75 jobs go and houses given away
BIG week for Central Queensland’s biggest rail operator.
Wednesday 07 December 2016
Rail operator Aurizon continues to adjust its operations footprint in Central Queensland, announcing this week they are gifting 31 houses located in Emerald, Moranbah and Dysart to the Salvation Army.
The decision to give the houses away is yet another symbol of the decentralisation of mining in the coalfields, with fewer people employed near small Bowen Basin communities choosing to live there.
However, the Salvation Army welcomed Aurizon’s donation.
“Aurizon’s donation will provide an enormous boost to our programs that provide emergency and community housing across Queensland,” Major Neil Dickson, Communications and Fundraising Secretary for Queensland said.
“The Salvos provide a range of accommodation including crisis, transitional and long term accommodation, allowing us to provide homes where people feel safe and secure.
“Not only has Aurizon been very generous with this donation, but the company has also devoted significant time over recent months in working through the details of the housing portfolio that were being offered.”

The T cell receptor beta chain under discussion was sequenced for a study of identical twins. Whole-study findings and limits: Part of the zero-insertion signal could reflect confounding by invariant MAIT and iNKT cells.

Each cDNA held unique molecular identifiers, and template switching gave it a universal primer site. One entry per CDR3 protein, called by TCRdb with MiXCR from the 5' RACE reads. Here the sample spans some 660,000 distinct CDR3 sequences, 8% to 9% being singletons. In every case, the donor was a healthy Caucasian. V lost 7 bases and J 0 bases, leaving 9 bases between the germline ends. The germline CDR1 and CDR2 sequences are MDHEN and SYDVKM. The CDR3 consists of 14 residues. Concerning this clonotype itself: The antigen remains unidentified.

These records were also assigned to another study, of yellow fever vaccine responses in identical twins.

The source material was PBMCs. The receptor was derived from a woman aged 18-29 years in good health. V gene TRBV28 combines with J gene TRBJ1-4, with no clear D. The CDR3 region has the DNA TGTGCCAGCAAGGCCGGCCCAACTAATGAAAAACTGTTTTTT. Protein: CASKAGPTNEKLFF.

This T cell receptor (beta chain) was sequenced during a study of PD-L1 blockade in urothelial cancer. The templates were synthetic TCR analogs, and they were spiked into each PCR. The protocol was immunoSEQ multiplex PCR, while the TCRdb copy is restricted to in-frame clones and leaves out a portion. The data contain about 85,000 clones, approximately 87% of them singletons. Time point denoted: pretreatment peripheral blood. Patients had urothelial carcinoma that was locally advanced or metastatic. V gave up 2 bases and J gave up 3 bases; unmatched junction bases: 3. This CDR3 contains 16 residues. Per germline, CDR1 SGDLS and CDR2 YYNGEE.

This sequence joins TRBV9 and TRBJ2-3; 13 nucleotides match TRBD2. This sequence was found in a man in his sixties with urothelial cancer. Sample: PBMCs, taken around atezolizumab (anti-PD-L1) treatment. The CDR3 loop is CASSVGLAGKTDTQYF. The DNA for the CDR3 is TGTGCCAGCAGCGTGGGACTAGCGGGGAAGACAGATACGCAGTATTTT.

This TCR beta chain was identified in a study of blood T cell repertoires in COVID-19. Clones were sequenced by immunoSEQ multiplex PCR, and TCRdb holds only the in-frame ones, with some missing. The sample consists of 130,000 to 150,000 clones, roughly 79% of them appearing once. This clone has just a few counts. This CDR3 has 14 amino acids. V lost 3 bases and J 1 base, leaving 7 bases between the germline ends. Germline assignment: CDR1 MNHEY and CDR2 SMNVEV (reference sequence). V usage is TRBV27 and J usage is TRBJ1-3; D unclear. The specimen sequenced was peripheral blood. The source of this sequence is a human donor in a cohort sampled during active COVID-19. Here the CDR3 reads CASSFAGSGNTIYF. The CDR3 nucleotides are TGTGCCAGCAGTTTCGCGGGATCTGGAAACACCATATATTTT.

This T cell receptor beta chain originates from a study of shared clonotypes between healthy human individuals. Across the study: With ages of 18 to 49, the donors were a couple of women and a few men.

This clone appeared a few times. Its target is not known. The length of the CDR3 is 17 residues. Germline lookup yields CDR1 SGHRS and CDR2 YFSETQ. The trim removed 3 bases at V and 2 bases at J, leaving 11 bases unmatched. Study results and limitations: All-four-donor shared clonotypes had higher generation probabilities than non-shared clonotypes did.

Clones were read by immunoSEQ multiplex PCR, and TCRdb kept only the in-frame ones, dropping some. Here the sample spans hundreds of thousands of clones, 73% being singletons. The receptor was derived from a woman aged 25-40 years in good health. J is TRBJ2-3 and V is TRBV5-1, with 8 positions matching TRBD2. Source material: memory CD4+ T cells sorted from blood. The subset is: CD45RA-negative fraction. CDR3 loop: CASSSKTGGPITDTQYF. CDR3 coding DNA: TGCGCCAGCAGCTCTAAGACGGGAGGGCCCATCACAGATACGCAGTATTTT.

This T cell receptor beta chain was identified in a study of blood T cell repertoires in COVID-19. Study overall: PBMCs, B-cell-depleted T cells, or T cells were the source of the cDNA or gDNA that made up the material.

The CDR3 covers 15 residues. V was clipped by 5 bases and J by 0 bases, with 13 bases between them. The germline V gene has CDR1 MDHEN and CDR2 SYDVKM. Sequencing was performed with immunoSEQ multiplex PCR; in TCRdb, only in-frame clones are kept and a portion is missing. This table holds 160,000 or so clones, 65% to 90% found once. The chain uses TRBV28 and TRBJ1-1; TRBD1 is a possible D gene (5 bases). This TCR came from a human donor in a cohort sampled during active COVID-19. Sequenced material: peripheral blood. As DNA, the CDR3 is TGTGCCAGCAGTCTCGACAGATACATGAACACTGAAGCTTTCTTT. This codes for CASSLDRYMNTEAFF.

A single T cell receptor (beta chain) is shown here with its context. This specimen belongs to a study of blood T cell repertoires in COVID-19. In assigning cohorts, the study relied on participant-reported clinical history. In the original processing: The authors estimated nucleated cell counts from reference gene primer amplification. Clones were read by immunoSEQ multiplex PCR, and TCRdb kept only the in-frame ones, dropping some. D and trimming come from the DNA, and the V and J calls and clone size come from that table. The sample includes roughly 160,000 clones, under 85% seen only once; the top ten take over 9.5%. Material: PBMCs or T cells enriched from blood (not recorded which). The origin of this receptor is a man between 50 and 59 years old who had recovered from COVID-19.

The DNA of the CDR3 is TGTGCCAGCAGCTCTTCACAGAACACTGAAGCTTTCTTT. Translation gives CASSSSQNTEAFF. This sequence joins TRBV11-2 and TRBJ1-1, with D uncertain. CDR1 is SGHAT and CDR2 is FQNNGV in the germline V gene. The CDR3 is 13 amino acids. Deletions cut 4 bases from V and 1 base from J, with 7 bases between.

Further north, Aurizon has notified around 75 employees in Townsville, Hughenden, Cloncurry and Mt Isa that they will become redundant next year after Glencore said they would not be renewing a rail supply contract to Mt Isa Mines
An MIM spokesperson said they couldn’t get the deal they wanted.
“Mount Isa Mines has made a decision to better utilise the capacity of trains transporting our products to Townsville, in line with the conditions of a long-term take or pay contract we have in place with Pacific National,” the spokesperson said.
“This solution improves efficiency and the long-term sustainability of our business.
“Mount Isa Mines participated in discussions with both QR and Aurizon but unfortunately could not reach an acceptable or competitive outcome.”
Aurizon has flagged the possibility of relocating the redundant rail workers to Central Queensland where operations continue to pump out record tonnages.